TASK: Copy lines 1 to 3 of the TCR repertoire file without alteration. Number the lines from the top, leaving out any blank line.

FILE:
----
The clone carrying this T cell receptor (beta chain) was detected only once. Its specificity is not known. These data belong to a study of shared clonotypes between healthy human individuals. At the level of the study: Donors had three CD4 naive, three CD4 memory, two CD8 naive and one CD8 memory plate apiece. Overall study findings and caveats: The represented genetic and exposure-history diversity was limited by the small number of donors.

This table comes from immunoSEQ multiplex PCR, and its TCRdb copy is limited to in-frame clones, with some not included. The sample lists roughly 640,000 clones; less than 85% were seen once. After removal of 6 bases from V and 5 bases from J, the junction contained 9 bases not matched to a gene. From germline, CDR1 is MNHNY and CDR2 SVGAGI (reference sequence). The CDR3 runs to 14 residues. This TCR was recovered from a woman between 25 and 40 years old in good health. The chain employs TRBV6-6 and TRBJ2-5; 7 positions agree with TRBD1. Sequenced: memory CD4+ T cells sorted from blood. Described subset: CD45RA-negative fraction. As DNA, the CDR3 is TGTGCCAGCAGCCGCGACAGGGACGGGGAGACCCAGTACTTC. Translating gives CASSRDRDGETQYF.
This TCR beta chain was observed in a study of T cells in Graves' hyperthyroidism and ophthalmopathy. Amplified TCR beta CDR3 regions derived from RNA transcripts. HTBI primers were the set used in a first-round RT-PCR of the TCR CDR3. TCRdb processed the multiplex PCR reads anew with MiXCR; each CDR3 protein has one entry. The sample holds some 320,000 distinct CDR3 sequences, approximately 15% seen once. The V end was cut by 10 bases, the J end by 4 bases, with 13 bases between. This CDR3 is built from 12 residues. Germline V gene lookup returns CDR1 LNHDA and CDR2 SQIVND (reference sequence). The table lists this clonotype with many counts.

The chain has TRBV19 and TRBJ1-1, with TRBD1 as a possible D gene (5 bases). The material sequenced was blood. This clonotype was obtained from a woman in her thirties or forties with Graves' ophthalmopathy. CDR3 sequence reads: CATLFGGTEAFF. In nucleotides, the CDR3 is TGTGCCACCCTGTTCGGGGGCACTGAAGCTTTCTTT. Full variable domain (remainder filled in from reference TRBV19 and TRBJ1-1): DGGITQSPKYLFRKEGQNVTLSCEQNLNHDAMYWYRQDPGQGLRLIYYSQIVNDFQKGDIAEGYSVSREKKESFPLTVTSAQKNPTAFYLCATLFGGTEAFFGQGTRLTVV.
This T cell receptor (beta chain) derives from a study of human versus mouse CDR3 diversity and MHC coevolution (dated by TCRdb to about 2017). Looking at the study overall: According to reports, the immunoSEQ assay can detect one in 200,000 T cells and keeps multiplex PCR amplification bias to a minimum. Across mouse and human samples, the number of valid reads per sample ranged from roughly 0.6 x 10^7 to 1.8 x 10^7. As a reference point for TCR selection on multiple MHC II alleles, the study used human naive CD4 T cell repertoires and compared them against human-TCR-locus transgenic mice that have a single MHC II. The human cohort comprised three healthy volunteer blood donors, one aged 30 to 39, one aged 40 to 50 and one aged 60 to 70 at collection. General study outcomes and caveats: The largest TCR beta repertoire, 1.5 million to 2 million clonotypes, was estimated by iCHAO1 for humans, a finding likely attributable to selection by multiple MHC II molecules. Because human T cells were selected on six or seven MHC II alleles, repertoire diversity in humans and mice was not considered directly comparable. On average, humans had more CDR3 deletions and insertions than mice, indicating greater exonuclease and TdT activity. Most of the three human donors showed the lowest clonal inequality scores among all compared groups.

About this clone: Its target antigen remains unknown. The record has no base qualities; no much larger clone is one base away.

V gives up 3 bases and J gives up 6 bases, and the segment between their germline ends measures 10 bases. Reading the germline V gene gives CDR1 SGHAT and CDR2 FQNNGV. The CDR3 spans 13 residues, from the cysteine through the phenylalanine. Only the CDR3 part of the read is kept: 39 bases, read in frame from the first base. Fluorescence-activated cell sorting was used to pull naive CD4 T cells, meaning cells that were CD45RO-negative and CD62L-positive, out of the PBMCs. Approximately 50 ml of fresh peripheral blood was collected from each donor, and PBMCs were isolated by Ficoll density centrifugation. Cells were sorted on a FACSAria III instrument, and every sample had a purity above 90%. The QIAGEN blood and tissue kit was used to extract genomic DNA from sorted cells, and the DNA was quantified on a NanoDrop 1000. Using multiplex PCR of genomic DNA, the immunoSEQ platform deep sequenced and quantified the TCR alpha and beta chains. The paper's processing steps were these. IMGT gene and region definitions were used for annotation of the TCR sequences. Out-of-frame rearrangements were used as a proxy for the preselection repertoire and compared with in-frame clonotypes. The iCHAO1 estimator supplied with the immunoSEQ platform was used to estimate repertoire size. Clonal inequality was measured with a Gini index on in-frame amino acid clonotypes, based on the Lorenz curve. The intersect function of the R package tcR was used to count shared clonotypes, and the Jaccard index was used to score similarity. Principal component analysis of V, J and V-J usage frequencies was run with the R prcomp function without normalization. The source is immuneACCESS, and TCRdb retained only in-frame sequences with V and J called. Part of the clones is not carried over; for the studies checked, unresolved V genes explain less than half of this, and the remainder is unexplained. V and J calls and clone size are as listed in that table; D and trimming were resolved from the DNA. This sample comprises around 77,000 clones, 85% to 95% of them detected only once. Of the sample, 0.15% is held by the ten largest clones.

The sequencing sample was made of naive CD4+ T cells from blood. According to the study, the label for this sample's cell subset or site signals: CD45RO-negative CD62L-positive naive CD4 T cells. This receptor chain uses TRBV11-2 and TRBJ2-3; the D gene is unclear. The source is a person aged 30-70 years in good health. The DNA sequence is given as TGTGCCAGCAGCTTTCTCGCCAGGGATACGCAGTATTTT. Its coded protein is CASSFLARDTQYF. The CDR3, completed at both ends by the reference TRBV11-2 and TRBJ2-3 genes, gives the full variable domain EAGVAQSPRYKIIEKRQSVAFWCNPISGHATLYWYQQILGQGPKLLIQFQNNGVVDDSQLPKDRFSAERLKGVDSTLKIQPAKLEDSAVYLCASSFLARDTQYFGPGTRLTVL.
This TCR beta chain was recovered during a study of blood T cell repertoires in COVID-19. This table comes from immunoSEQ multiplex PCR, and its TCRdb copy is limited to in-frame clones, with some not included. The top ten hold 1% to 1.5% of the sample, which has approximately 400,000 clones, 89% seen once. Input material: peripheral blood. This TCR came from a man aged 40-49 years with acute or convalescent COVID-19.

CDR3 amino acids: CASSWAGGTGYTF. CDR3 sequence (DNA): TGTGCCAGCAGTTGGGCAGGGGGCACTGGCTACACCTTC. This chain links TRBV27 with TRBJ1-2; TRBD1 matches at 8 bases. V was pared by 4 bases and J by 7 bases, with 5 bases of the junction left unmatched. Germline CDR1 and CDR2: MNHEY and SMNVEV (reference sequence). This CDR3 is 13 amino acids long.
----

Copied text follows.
The clone carrying this T cell receptor (beta chain) was detected only once. Its specificity is not known. These data belong to a study of shared clonotypes between healthy human individuals. At the level of the study: Donors had three CD4 naive, three CD4 memory, two CD8 naive and one CD8 memory plate apiece. Overall study findings and caveats: The represented genetic and exposure-history diversity was limited by the small number of donors.

This table comes from immunoSEQ multiplex PCR, and its TCRdb copy is limited to in-frame clones, with some not included. The sample lists roughly 640,000 clones; less than 85% were seen once. After removal of 6 bases from V and 5 bases from J, the junction contained 9 bases not matched to a gene. From germline, CDR1 is MNHNY and CDR2 SVGAGI (reference sequence). The CDR3 runs to 14 residues. This TCR was recovered from a woman between 25 and 40 years old in good health. The chain employs TRBV6-6 and TRBJ2-5; 7 positions agree with TRBD1. Sequenced: memory CD4+ T cells sorted from blood. Described subset: CD45RA-negative fraction. As DNA, the CDR3 is TGTGCCAGCAGCCGCGACAGGGACGGGGAGACCCAGTACTTC. Translating gives CASSRDRDGETQYF.
This TCR beta chain was observed in a study of T cells in Graves' hyperthyroidism and ophthalmopathy. Amplified TCR beta CDR3 regions derived from RNA transcripts. HTBI primers were the set used in a first-round RT-PCR of the TCR CDR3. TCRdb processed the multiplex PCR reads anew with MiXCR; each CDR3 protein has one entry. The sample holds some 320,000 distinct CDR3 sequences, approximately 15% seen once. The V end was cut by 10 bases, the J end by 4 bases, with 13 bases between. This CDR3 is built from 12 residues. Germline V gene lookup returns CDR1 LNHDA and CDR2 SQIVND (reference sequence). The table lists this clonotype with many counts.